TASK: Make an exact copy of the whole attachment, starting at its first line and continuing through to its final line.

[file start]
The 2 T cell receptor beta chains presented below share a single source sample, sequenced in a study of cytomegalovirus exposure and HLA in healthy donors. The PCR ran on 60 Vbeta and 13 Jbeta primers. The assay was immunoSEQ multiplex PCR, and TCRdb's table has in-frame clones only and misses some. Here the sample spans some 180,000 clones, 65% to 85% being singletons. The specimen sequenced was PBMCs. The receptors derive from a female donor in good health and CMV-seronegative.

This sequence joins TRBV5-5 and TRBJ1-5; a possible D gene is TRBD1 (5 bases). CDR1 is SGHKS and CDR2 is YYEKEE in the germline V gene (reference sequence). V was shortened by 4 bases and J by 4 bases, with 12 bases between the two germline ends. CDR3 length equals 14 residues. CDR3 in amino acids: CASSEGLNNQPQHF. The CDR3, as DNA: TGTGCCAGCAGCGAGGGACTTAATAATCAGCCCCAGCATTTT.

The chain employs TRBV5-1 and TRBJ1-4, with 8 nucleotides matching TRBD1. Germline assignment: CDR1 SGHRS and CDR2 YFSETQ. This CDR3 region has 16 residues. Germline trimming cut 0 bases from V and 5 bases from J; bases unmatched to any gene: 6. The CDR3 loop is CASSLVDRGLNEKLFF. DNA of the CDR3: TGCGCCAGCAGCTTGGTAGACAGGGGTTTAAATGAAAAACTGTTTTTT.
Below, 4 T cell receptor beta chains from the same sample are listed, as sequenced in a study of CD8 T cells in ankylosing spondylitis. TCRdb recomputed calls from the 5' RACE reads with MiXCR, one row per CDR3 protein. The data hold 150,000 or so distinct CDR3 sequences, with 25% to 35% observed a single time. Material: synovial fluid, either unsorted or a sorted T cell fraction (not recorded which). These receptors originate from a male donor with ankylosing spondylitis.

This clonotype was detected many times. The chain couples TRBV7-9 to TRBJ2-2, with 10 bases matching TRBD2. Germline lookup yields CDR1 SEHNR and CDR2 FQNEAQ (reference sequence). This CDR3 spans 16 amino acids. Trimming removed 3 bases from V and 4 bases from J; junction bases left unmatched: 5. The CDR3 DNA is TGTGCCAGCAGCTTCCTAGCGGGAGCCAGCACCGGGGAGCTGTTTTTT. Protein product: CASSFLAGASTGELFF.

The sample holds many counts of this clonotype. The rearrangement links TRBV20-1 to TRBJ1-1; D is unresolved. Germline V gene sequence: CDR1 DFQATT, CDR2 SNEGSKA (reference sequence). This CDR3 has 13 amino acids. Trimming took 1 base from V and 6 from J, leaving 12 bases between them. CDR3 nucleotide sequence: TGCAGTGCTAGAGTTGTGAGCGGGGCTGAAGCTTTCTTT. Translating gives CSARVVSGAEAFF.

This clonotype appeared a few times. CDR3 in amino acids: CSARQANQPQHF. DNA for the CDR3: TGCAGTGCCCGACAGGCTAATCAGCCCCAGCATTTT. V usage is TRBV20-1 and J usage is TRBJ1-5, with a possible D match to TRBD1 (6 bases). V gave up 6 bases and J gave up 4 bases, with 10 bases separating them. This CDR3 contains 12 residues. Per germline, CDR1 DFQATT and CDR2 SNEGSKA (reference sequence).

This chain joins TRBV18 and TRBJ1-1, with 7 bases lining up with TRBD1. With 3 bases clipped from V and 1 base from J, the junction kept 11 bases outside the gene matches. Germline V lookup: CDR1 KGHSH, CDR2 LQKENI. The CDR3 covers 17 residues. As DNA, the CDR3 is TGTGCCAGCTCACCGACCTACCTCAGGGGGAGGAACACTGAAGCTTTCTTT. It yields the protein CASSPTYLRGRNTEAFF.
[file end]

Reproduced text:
The 2 T cell receptor beta chains presented below share a single source sample, sequenced in a study of cytomegalovirus exposure and HLA in healthy donors. The PCR ran on 60 Vbeta and 13 Jbeta primers. The assay was immunoSEQ multiplex PCR, and TCRdb's table has in-frame clones only and misses some. Here the sample spans some 180,000 clones, 65% to 85% being singletons. The specimen sequenced was PBMCs. The receptors derive from a female donor in good health and CMV-seronegative.

This sequence joins TRBV5-5 and TRBJ1-5; a possible D gene is TRBD1 (5 bases). CDR1 is SGHKS and CDR2 is YYEKEE in the germline V gene (reference sequence). V was shortened by 4 bases and J by 4 bases, with 12 bases between the two germline ends. CDR3 length equals 14 residues. CDR3 in amino acids: CASSEGLNNQPQHF. The CDR3, as DNA: TGTGCCAGCAGCGAGGGACTTAATAATCAGCCCCAGCATTTT.

The chain employs TRBV5-1 and TRBJ1-4, with 8 nucleotides matching TRBD1. Germline assignment: CDR1 SGHRS and CDR2 YFSETQ. This CDR3 region has 16 residues. Germline trimming cut 0 bases from V and 5 bases from J; bases unmatched to any gene: 6. The CDR3 loop is CASSLVDRGLNEKLFF. DNA of the CDR3: TGCGCCAGCAGCTTGGTAGACAGGGGTTTAAATGAAAAACTGTTTTTT.
Below, 4 T cell receptor beta chains from the same sample are listed, as sequenced in a study of CD8 T cells in ankylosing spondylitis. TCRdb recomputed calls from the 5' RACE reads with MiXCR, one row per CDR3 protein. The data hold 150,000 or so distinct CDR3 sequences, with 25% to 35% observed a single time. Material: synovial fluid, either unsorted or a sorted T cell fraction (not recorded which). These receptors originate from a male donor with ankylosing spondylitis.

This clonotype was detected many times. The chain couples TRBV7-9 to TRBJ2-2, with 10 bases matching TRBD2. Germline lookup yields CDR1 SEHNR and CDR2 FQNEAQ (reference sequence). This CDR3 spans 16 amino acids. Trimming removed 3 bases from V and 4 bases from J; junction bases left unmatched: 5. The CDR3 DNA is TGTGCCAGCAGCTTCCTAGCGGGAGCCAGCACCGGGGAGCTGTTTTTT. Protein product: CASSFLAGASTGELFF.

The sample holds many counts of this clonotype. The rearrangement links TRBV20-1 to TRBJ1-1; D is unresolved. Germline V gene sequence: CDR1 DFQATT, CDR2 SNEGSKA (reference sequence). This CDR3 has 13 amino acids. Trimming took 1 base from V and 6 from J, leaving 12 bases between them. CDR3 nucleotide sequence: TGCAGTGCTAGAGTTGTGAGCGGGGCTGAAGCTTTCTTT. Translating gives CSARVVSGAEAFF.

This clonotype appeared a few times. CDR3 in amino acids: CSARQANQPQHF. DNA for the CDR3: TGCAGTGCCCGACAGGCTAATCAGCCCCAGCATTTT. V usage is TRBV20-1 and J usage is TRBJ1-5, with a possible D match to TRBD1 (6 bases). V gave up 6 bases and J gave up 4 bases, with 10 bases separating them. This CDR3 contains 12 residues. Per germline, CDR1 DFQATT and CDR2 SNEGSKA (reference sequence).

This chain joins TRBV18 and TRBJ1-1, with 7 bases lining up with TRBD1. With 3 bases clipped from V and 1 base from J, the junction kept 11 bases outside the gene matches. Germline V lookup: CDR1 KGHSH, CDR2 LQKENI. The CDR3 covers 17 residues. As DNA, the CDR3 is TGTGCCAGCTCACCGACCTACCTCAGGGGGAGGAACACTGAAGCTTTCTTT. It yields the protein CASSPTYLRGRNTEAFF.